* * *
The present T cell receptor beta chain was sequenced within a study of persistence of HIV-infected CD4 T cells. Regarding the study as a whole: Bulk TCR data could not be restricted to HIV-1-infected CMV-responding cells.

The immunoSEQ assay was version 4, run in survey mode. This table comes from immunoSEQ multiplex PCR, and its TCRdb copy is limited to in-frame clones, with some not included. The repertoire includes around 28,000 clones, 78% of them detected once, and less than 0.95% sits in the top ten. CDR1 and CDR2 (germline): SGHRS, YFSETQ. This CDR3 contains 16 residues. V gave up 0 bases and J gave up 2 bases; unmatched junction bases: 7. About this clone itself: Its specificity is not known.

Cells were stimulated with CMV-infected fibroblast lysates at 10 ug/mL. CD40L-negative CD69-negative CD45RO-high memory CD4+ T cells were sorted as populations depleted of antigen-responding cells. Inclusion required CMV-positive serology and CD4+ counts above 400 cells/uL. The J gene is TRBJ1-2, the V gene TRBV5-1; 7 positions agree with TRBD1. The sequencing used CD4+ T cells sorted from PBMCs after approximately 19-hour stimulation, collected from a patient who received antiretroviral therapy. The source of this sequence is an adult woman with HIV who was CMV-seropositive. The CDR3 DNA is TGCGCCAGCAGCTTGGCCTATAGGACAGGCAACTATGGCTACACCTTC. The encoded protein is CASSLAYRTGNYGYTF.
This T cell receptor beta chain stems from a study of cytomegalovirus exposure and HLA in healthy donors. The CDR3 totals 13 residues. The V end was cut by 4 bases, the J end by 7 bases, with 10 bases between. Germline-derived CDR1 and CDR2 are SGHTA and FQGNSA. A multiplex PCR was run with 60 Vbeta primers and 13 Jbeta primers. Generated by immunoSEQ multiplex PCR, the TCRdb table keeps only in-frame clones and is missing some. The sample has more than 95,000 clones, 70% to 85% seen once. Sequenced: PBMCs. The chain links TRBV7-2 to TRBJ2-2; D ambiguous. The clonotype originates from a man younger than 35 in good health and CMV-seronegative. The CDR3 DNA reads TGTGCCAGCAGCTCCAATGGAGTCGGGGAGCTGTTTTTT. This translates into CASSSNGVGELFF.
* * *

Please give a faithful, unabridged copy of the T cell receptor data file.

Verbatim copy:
The present T cell receptor beta chain was sequenced within a study of persistence of HIV-infected CD4 T cells. Regarding the study as a whole: Bulk TCR data could not be restricted to HIV-1-infected CMV-responding cells.

The immunoSEQ assay was version 4, run in survey mode. This table comes from immunoSEQ multiplex PCR, and its TCRdb copy is limited to in-frame clones, with some not included. The repertoire includes around 28,000 clones, 78% of them detected once, and less than 0.95% sits in the top ten. CDR1 and CDR2 (germline): SGHRS, YFSETQ. This CDR3 contains 16 residues. V gave up 0 bases and J gave up 2 bases; unmatched junction bases: 7. About this clone itself: Its specificity is not known.

Cells were stimulated with CMV-infected fibroblast lysates at 10 ug/mL. CD40L-negative CD69-negative CD45RO-high memory CD4+ T cells were sorted as populations depleted of antigen-responding cells. Inclusion required CMV-positive serology and CD4+ counts above 400 cells/uL. The J gene is TRBJ1-2, the V gene TRBV5-1; 7 positions agree with TRBD1. The sequencing used CD4+ T cells sorted from PBMCs after approximately 19-hour stimulation, collected from a patient who received antiretroviral therapy. The source of this sequence is an adult woman with HIV who was CMV-seropositive. The CDR3 DNA is TGCGCCAGCAGCTTGGCCTATAGGACAGGCAACTATGGCTACACCTTC. The encoded protein is CASSLAYRTGNYGYTF.
This T cell receptor beta chain stems from a study of cytomegalovirus exposure and HLA in healthy donors. The CDR3 totals 13 residues. The V end was cut by 4 bases, the J end by 7 bases, with 10 bases between. Germline-derived CDR1 and CDR2 are SGHTA and FQGNSA. A multiplex PCR was run with 60 Vbeta primers and 13 Jbeta primers. Generated by immunoSEQ multiplex PCR, the TCRdb table keeps only in-frame clones and is missing some. The sample has more than 95,000 clones, 70% to 85% seen once. Sequenced: PBMCs. The chain links TRBV7-2 to TRBJ2-2; D ambiguous. The clonotype originates from a man younger than 35 in good health and CMV-seronegative. The CDR3 DNA reads TGTGCCAGCAGCTCCAATGGAGTCGGGGAGCTGTTTTTT. This translates into CASSSNGVGELFF.